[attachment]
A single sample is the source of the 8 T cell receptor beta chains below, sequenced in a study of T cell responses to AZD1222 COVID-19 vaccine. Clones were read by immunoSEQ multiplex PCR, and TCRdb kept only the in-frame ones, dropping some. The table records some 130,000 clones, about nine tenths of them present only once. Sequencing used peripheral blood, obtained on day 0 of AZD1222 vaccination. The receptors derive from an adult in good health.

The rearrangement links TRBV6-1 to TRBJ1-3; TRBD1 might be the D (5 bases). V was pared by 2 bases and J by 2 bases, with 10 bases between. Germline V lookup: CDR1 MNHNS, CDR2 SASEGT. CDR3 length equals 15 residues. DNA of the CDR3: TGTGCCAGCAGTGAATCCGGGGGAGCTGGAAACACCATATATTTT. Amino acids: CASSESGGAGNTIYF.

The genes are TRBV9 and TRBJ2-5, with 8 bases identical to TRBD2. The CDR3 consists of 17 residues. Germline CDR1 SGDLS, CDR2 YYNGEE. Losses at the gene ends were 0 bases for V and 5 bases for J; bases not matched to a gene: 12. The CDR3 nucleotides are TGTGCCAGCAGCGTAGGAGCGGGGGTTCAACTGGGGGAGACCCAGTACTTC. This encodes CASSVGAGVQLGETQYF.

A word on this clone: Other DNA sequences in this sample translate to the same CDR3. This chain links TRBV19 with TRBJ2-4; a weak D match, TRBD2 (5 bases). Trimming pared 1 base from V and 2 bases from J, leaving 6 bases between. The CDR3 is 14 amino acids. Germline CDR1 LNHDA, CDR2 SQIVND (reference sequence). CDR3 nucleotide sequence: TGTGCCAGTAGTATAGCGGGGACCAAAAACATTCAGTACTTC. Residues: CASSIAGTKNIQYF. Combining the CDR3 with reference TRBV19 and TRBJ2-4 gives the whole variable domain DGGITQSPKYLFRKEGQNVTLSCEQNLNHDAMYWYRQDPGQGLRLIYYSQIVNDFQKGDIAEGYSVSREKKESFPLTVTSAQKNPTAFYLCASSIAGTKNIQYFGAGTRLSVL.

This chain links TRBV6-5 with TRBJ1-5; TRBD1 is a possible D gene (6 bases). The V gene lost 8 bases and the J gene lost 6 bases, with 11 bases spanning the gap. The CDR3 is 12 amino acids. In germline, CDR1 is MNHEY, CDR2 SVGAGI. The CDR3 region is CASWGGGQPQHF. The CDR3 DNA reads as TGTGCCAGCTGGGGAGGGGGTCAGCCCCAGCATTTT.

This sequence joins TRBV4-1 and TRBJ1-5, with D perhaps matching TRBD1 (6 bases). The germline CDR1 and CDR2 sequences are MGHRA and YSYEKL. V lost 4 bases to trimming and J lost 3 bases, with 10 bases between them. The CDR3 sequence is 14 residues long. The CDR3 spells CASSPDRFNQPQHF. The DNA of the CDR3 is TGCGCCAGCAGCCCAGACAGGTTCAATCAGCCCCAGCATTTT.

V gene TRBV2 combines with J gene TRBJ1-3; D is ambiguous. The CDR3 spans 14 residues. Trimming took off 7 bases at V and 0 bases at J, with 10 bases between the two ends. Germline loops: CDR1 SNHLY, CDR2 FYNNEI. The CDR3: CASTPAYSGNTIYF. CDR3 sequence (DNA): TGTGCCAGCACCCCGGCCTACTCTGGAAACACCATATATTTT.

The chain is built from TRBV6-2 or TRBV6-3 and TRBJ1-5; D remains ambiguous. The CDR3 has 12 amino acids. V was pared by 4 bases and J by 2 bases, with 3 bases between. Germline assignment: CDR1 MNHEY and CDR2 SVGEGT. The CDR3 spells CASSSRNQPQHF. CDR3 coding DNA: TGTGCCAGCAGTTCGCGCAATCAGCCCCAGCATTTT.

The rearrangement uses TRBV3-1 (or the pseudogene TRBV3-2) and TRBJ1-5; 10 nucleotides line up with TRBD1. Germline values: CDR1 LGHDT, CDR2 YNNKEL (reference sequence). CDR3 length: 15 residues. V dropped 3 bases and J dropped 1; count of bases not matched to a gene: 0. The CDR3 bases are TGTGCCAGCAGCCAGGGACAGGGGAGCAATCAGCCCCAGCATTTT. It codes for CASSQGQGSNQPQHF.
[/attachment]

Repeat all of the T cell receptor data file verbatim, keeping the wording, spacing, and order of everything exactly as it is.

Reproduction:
A single sample is the source of the 8 T cell receptor beta chains below, sequenced in a study of T cell responses to AZD1222 COVID-19 vaccine. Clones were read by immunoSEQ multiplex PCR, and TCRdb kept only the in-frame ones, dropping some. The table records some 130,000 clones, about nine tenths of them present only once. Sequencing used peripheral blood, obtained on day 0 of AZD1222 vaccination. The receptors derive from an adult in good health.

The rearrangement links TRBV6-1 to TRBJ1-3; TRBD1 might be the D (5 bases). V was pared by 2 bases and J by 2 bases, with 10 bases between. Germline V lookup: CDR1 MNHNS, CDR2 SASEGT. CDR3 length equals 15 residues. DNA of the CDR3: TGTGCCAGCAGTGAATCCGGGGGAGCTGGAAACACCATATATTTT. Amino acids: CASSESGGAGNTIYF.

The genes are TRBV9 and TRBJ2-5, with 8 bases identical to TRBD2. The CDR3 consists of 17 residues. Germline CDR1 SGDLS, CDR2 YYNGEE. Losses at the gene ends were 0 bases for V and 5 bases for J; bases not matched to a gene: 12. The CDR3 nucleotides are TGTGCCAGCAGCGTAGGAGCGGGGGTTCAACTGGGGGAGACCCAGTACTTC. This encodes CASSVGAGVQLGETQYF.

A word on this clone: Other DNA sequences in this sample translate to the same CDR3. This chain links TRBV19 with TRBJ2-4; a weak D match, TRBD2 (5 bases). Trimming pared 1 base from V and 2 bases from J, leaving 6 bases between. The CDR3 is 14 amino acids. Germline CDR1 LNHDA, CDR2 SQIVND (reference sequence). CDR3 nucleotide sequence: TGTGCCAGTAGTATAGCGGGGACCAAAAACATTCAGTACTTC. Residues: CASSIAGTKNIQYF. Combining the CDR3 with reference TRBV19 and TRBJ2-4 gives the whole variable domain DGGITQSPKYLFRKEGQNVTLSCEQNLNHDAMYWYRQDPGQGLRLIYYSQIVNDFQKGDIAEGYSVSREKKESFPLTVTSAQKNPTAFYLCASSIAGTKNIQYFGAGTRLSVL.

This chain links TRBV6-5 with TRBJ1-5; TRBD1 is a possible D gene (6 bases). The V gene lost 8 bases and the J gene lost 6 bases, with 11 bases spanning the gap. The CDR3 is 12 amino acids. In germline, CDR1 is MNHEY, CDR2 SVGAGI. The CDR3 region is CASWGGGQPQHF. The CDR3 DNA reads as TGTGCCAGCTGGGGAGGGGGTCAGCCCCAGCATTTT.

This sequence joins TRBV4-1 and TRBJ1-5, with D perhaps matching TRBD1 (6 bases). The germline CDR1 and CDR2 sequences are MGHRA and YSYEKL. V lost 4 bases to trimming and J lost 3 bases, with 10 bases between them. The CDR3 sequence is 14 residues long. The CDR3 spells CASSPDRFNQPQHF. The DNA of the CDR3 is TGCGCCAGCAGCCCAGACAGGTTCAATCAGCCCCAGCATTTT.

V gene TRBV2 combines with J gene TRBJ1-3; D is ambiguous. The CDR3 spans 14 residues. Trimming took off 7 bases at V and 0 bases at J, with 10 bases between the two ends. Germline loops: CDR1 SNHLY, CDR2 FYNNEI. The CDR3: CASTPAYSGNTIYF. CDR3 sequence (DNA): TGTGCCAGCACCCCGGCCTACTCTGGAAACACCATATATTTT.

The chain is built from TRBV6-2 or TRBV6-3 and TRBJ1-5; D remains ambiguous. The CDR3 has 12 amino acids. V was pared by 4 bases and J by 2 bases, with 3 bases between. Germline assignment: CDR1 MNHEY and CDR2 SVGEGT. The CDR3 spells CASSSRNQPQHF. CDR3 coding DNA: TGTGCCAGCAGTTCGCGCAATCAGCCCCAGCATTTT.

The rearrangement uses TRBV3-1 (or the pseudogene TRBV3-2) and TRBJ1-5; 10 nucleotides line up with TRBD1. Germline values: CDR1 LGHDT, CDR2 YNNKEL (reference sequence). CDR3 length: 15 residues. V dropped 3 bases and J dropped 1; count of bases not matched to a gene: 0. The CDR3 bases are TGTGCCAGCAGCCAGGGACAGGGGAGCAATCAGCCCCAGCATTTT. It codes for CASSQGQGSNQPQHF.